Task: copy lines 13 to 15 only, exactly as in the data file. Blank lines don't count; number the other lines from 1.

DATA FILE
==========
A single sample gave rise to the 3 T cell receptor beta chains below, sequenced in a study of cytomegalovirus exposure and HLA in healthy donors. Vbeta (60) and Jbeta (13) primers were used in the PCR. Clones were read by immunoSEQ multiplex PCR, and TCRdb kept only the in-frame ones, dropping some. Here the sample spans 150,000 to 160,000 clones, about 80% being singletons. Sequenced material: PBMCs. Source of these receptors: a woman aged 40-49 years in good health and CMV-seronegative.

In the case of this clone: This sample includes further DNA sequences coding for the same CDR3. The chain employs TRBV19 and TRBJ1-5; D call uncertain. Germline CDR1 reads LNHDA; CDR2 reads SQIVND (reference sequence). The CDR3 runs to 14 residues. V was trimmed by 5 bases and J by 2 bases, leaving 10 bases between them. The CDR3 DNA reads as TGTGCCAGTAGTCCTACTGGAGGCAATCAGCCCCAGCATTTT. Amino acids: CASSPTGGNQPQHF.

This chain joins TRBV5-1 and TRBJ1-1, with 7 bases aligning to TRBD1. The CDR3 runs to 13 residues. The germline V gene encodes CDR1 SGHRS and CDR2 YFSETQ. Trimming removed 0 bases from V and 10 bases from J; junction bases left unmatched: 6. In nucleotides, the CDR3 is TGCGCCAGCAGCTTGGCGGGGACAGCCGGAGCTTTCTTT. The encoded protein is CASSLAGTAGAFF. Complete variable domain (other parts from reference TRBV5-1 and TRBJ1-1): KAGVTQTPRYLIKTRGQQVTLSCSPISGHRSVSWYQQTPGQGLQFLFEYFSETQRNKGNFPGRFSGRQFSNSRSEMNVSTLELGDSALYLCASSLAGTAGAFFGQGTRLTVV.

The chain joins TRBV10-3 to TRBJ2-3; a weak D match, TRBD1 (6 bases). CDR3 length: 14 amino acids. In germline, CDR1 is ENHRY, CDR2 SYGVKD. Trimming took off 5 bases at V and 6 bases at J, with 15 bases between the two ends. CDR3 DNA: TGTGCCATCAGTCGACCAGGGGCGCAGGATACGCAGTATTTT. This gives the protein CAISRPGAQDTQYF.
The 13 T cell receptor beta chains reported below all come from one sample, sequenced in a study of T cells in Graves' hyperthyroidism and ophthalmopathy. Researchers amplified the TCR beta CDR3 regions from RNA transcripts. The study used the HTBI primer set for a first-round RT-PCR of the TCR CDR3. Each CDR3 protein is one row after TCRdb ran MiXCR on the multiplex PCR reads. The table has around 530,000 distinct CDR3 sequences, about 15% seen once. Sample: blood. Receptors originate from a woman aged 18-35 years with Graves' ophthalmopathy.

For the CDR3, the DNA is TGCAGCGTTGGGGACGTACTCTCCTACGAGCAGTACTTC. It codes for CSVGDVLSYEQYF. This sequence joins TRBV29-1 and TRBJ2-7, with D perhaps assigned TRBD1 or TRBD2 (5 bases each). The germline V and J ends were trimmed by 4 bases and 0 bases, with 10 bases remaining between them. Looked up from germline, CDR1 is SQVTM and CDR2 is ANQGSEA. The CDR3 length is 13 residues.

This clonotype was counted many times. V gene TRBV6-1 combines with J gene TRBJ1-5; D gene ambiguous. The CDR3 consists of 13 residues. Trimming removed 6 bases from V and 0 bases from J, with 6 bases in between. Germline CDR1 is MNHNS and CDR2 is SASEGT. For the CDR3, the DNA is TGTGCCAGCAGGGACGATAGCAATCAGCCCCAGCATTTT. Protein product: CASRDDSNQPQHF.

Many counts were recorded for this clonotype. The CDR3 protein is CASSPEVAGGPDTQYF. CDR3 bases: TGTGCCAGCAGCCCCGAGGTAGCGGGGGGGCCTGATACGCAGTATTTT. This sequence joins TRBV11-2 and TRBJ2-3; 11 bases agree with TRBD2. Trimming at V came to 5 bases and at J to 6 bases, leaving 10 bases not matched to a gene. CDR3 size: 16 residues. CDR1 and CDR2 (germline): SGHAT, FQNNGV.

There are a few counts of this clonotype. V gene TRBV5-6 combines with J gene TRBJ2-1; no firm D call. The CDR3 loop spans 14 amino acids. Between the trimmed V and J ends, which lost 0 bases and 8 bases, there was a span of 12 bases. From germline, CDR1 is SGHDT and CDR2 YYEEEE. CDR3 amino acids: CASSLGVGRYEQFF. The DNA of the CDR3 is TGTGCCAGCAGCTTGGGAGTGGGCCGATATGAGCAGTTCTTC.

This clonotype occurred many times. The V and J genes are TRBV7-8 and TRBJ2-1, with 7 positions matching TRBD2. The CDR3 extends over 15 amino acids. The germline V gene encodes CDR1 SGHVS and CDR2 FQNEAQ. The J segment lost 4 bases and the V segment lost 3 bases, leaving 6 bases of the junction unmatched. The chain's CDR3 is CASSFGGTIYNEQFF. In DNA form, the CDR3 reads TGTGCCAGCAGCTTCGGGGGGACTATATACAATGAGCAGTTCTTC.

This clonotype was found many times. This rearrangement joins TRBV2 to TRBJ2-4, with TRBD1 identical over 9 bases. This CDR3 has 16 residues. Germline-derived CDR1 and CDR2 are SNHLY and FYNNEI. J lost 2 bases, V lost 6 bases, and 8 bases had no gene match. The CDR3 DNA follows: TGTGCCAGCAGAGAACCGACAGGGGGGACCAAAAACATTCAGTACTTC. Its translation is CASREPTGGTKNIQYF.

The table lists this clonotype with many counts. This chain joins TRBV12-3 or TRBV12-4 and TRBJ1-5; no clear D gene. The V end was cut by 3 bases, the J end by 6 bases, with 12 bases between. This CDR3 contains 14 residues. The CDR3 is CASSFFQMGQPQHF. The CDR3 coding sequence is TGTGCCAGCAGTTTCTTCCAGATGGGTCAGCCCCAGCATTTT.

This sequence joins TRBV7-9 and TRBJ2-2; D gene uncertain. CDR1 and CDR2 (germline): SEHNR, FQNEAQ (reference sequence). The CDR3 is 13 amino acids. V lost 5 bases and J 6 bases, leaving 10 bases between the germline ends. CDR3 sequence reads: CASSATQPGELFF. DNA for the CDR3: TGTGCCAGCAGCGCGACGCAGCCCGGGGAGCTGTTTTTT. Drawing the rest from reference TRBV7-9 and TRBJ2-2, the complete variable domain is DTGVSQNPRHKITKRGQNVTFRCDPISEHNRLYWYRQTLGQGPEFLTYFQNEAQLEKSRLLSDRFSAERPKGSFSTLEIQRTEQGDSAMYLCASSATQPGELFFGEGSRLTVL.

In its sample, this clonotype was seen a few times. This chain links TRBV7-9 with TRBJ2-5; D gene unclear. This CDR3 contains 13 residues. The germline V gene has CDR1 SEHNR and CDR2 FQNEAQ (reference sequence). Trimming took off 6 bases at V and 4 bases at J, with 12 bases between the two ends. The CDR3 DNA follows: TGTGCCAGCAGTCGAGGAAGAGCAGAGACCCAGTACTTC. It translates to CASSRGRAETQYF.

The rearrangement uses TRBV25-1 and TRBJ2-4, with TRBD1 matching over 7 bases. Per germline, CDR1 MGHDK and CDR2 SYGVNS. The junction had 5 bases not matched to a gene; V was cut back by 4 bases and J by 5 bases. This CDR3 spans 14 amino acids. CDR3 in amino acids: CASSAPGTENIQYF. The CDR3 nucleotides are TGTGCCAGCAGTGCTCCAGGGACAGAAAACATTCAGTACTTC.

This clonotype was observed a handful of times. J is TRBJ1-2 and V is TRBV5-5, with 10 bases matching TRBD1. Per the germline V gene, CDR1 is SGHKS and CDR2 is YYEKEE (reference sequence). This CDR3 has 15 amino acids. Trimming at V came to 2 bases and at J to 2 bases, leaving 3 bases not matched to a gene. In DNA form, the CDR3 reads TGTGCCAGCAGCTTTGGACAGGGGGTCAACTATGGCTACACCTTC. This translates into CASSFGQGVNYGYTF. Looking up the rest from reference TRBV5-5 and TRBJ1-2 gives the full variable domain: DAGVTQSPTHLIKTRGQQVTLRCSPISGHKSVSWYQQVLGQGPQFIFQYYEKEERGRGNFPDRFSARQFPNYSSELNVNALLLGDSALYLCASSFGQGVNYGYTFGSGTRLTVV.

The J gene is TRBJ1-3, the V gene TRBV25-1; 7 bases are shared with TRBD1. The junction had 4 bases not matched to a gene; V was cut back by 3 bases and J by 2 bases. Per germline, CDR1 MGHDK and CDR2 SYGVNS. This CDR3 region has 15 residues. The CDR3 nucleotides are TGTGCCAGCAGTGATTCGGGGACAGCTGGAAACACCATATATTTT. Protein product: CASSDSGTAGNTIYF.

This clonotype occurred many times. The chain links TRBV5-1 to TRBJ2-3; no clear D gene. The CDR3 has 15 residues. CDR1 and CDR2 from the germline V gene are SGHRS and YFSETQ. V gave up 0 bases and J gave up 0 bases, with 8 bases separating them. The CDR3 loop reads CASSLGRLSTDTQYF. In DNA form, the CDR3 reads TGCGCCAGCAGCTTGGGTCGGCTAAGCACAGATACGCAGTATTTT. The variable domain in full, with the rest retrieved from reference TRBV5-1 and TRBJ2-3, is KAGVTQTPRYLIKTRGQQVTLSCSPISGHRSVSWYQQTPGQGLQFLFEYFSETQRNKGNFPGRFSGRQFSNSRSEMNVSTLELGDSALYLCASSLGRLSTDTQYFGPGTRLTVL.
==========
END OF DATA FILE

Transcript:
This sequence joins TRBV7-9 and TRBJ2-2; D gene uncertain. CDR1 and CDR2 (germline): SEHNR, FQNEAQ (reference sequence). The CDR3 is 13 amino acids. V lost 5 bases and J 6 bases, leaving 10 bases between the germline ends. CDR3 sequence reads: CASSATQPGELFF. DNA for the CDR3: TGTGCCAGCAGCGCGACGCAGCCCGGGGAGCTGTTTTTT. Drawing the rest from reference TRBV7-9 and TRBJ2-2, the complete variable domain is DTGVSQNPRHKITKRGQNVTFRCDPISEHNRLYWYRQTLGQGPEFLTYFQNEAQLEKSRLLSDRFSAERPKGSFSTLEIQRTEQGDSAMYLCASSATQPGELFFGEGSRLTVL.

In its sample, this clonotype was seen a few times. This chain links TRBV7-9 with TRBJ2-5; D gene unclear. This CDR3 contains 13 residues. The germline V gene has CDR1 SEHNR and CDR2 FQNEAQ (reference sequence). Trimming took off 6 bases at V and 4 bases at J, with 12 bases between the two ends. The CDR3 DNA follows: TGTGCCAGCAGTCGAGGAAGAGCAGAGACCCAGTACTTC. It translates to CASSRGRAETQYF.

The rearrangement uses TRBV25-1 and TRBJ2-4, with TRBD1 matching over 7 bases. Per germline, CDR1 MGHDK and CDR2 SYGVNS. The junction had 5 bases not matched to a gene; V was cut back by 4 bases and J by 5 bases. This CDR3 spans 14 amino acids. CDR3 in amino acids: CASSAPGTENIQYF. The CDR3 nucleotides are TGTGCCAGCAGTGCTCCAGGGACAGAAAACATTCAGTACTTC.